Students will research and prepare a plain language guidebook on how the members of the Overdose Prevention Society can safely interact with the police. More specifically, the students will look into an individual’s rights during a police search as well as their rights under the Good Samaritan Drug Overdose Act.
Students will research and prepare a plain language report on the legal liabilities of safe injection sites. The students will research how safe injection sites operate in Ontario and the insurance policies of these sites. The students will format this research in the form of a guidebook so that the Windsor Overdose Prevention Society may utilize this book in future liability planning.
Students will research and prepare a plain language report on how to create a comprehensive Indigenous land claim (or a modern treaty). The students will research “Crown Land”, and locate Crown Land around Windsor. The students will also look into the concepts of adverse possession and the process of lodging an adverse land claim.
This project will consist of three separate legal information videos created by our students for the exclusive use of House of Sophrosyne and the community members of this organization. The six students will be split into three teams. The first team will focus on custody, the second on court proceedings and the third on the process of obtaining duty counsel.
The goal of this project is to figure out ways that the Windsor Law CSO can better serve its diverse student body. The students will contact all of the student groups on campus and conduct focus groups to determine how well the Windsor CSO is serving its student body. The students will then compile their findings into a memo.
This project is intended to expand the CSO’s resources to help students interested in Indigenous law and identify ways to better serve Indigenous law students). The research memo will address indigenous legal career opportunities, Indigenous firms in Windsor and other Indigenous legal opportunities.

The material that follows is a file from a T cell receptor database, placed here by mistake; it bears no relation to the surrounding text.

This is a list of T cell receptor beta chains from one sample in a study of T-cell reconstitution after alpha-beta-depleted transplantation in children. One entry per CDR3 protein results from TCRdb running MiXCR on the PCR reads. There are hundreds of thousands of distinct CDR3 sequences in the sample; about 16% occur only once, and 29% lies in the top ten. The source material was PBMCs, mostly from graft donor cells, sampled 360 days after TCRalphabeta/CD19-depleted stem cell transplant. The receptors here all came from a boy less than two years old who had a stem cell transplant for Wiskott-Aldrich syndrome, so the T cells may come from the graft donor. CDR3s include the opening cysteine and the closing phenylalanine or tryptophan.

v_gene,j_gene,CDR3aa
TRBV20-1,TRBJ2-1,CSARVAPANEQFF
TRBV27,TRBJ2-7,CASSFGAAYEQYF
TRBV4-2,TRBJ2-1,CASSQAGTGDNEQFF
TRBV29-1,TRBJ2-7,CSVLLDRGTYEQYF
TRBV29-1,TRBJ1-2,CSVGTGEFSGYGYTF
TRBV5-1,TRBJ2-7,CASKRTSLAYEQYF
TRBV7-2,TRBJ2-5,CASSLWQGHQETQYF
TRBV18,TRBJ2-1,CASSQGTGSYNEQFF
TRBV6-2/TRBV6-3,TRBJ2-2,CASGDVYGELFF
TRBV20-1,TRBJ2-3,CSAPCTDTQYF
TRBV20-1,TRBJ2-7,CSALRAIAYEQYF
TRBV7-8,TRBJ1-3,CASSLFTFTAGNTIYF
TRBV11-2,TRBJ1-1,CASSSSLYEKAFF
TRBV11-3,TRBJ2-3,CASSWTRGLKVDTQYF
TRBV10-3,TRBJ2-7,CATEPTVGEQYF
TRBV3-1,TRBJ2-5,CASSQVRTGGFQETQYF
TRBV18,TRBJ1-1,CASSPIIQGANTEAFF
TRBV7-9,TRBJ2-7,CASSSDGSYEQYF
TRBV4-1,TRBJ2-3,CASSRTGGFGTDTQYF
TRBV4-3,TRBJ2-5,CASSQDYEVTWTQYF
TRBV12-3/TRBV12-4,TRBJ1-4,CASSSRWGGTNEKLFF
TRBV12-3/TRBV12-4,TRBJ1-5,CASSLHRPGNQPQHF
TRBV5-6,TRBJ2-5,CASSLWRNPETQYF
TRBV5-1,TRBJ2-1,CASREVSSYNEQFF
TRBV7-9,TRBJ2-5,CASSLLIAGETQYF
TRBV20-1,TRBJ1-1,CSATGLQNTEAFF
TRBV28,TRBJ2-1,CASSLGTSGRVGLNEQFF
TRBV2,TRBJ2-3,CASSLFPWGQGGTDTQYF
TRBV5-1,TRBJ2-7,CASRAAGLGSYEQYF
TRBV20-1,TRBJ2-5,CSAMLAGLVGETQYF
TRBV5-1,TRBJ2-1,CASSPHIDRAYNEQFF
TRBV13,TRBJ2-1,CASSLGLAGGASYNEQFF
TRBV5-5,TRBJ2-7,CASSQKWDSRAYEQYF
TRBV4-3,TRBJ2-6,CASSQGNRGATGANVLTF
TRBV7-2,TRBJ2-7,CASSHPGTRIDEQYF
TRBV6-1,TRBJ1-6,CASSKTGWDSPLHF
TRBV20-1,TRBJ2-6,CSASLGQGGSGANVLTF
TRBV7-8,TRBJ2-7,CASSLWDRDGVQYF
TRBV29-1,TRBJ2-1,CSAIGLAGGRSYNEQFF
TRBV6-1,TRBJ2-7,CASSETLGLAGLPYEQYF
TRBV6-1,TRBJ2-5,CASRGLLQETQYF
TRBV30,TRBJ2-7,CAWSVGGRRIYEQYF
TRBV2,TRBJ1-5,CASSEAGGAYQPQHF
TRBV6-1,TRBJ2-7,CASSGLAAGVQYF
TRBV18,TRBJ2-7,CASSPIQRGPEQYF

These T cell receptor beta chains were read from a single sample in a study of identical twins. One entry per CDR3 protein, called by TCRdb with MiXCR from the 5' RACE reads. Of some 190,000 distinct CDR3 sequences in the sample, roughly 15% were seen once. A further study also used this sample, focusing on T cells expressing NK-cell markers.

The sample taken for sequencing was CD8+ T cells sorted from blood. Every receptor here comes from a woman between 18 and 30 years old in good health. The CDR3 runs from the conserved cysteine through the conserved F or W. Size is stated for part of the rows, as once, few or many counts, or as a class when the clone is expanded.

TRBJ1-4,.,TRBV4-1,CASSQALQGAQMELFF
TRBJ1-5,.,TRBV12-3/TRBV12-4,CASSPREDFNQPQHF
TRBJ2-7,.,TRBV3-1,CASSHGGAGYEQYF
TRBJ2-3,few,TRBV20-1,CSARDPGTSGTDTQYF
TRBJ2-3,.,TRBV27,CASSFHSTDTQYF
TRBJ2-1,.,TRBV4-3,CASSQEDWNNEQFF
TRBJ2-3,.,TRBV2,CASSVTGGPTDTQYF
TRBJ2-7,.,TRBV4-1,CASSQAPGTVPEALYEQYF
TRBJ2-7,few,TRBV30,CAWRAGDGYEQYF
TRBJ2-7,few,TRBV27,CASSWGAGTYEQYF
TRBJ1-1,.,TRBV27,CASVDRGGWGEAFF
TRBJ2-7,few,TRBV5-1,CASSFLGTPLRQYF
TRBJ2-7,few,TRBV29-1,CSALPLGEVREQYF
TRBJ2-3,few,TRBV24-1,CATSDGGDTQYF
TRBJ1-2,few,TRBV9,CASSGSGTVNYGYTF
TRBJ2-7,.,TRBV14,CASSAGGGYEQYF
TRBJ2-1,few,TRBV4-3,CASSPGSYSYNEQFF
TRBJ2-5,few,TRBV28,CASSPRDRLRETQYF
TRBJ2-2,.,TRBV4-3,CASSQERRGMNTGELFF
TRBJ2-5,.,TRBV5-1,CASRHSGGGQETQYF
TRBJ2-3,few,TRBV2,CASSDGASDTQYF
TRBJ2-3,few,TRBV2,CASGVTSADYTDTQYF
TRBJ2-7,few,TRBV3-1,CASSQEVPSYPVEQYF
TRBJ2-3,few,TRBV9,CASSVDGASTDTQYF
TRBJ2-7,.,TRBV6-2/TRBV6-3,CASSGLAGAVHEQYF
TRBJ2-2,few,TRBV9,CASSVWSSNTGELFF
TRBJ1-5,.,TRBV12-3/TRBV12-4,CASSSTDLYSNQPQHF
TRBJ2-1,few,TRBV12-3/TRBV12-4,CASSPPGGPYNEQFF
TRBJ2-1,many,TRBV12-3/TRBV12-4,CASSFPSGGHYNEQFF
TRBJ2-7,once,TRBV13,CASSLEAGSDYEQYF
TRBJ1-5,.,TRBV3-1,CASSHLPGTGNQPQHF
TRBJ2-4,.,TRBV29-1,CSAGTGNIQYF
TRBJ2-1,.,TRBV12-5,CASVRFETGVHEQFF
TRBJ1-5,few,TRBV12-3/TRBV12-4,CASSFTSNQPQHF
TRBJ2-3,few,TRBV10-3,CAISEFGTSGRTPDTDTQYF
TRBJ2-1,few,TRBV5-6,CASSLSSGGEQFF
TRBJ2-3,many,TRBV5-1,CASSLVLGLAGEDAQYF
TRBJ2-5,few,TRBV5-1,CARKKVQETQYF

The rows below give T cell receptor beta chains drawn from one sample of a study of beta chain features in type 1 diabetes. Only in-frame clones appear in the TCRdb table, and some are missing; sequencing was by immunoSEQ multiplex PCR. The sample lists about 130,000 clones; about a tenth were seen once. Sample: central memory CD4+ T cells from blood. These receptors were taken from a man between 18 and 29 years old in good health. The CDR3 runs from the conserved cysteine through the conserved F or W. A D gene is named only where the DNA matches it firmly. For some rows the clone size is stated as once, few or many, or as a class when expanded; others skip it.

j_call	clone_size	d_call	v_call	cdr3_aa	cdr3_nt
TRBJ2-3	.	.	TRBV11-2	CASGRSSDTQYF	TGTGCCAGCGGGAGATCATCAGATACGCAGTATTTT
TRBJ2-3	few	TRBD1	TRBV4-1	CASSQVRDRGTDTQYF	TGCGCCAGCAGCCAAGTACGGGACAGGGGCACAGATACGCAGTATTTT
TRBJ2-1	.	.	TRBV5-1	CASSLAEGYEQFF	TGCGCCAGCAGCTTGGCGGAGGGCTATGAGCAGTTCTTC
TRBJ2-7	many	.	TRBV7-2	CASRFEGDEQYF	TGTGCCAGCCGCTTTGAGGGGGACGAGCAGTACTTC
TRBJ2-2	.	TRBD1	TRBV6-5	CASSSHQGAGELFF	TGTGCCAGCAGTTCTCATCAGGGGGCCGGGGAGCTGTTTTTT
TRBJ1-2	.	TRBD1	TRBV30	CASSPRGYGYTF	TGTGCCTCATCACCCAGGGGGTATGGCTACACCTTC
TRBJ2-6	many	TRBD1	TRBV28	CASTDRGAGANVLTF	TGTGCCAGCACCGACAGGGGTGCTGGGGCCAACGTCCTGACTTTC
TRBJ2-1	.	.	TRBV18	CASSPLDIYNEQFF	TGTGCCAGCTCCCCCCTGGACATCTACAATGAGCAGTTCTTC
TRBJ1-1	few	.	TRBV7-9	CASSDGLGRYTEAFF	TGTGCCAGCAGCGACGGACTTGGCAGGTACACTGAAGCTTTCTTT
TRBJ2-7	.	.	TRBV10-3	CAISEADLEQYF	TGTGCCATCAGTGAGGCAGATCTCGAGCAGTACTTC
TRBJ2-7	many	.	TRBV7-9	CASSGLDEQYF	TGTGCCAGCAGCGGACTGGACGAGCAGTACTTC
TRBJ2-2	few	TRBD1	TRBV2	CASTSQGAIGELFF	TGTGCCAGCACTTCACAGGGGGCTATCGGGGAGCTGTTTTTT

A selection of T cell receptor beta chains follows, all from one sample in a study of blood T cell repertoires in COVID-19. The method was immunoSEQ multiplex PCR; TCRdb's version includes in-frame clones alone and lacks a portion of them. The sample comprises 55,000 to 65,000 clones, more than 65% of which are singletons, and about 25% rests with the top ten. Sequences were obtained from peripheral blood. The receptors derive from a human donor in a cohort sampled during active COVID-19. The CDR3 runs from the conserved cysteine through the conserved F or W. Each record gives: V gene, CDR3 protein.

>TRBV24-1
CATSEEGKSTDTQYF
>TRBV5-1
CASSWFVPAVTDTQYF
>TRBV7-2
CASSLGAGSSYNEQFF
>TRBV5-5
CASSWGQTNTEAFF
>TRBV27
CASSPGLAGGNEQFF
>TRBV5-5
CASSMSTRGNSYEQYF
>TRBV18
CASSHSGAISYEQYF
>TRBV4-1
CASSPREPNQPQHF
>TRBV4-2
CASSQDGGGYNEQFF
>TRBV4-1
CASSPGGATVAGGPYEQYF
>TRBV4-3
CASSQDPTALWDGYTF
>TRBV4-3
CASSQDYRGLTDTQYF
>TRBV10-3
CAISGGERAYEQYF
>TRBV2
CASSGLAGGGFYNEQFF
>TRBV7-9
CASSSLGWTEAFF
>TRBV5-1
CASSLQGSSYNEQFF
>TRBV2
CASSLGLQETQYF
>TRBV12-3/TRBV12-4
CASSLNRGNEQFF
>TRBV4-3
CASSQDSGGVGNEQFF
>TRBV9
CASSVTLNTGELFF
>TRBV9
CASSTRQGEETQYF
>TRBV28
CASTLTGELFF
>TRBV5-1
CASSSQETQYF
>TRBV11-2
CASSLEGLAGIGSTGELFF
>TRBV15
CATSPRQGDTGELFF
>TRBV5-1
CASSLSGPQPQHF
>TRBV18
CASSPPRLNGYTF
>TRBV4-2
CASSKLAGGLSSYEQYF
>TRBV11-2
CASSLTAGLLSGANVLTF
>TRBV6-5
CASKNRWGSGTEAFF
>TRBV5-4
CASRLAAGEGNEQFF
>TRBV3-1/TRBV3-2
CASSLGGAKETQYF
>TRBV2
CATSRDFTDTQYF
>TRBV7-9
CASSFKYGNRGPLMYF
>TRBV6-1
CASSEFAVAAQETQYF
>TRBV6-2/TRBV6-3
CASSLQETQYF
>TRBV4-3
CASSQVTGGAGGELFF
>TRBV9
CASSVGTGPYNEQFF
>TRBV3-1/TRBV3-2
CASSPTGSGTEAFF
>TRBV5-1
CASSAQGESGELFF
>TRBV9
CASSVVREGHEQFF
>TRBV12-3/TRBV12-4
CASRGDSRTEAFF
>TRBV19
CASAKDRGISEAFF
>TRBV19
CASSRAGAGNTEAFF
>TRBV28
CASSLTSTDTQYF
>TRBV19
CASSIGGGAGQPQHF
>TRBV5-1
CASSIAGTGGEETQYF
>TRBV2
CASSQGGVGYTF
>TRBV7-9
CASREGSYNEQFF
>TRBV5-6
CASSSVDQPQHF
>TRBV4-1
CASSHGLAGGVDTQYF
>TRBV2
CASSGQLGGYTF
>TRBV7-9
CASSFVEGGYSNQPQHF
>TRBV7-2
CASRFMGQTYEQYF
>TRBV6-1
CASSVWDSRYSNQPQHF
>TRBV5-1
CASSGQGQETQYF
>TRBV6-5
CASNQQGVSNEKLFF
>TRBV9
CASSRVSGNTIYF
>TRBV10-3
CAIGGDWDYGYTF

The students will work in close consultation with the organization to assist them in creating a virtual pamphlet for Windsor Law’s Justice at Work Event. The students will update Windsor Law CSO’s current social justice and public interest guide. The students will also research alumni in Social Justice legal careers to include additional bios and update bios that are included in the previous guide.
For this project, the students will break off into teams of three. One team of three students will be researching: social justice career opportunities in response to the pandemic, and the other will focus on career opportunities for students interested in racial justice.
The goal of this project is to create a resource for Windsor Law Students on Anti-Black Racism. The students will then conduct research on anti-black racism and overt and covert instances of anti-black racism. The students will also look into ways in which anti-black racism can present itself in workplaces and student campuses.
The students will take the fall semester to research the various tax ramifications of common business structures such as a sole partnership, corporations, and limited liability partnerships, etc. In the winter, the students will meet virtually once a month with the LTEC lab and their respective clients. The students will listen to the LTEC lab students present the startup with information on IP and general corporate/commercial concerns. The PBSC students will then present their information on the tax ramifications of various business structures.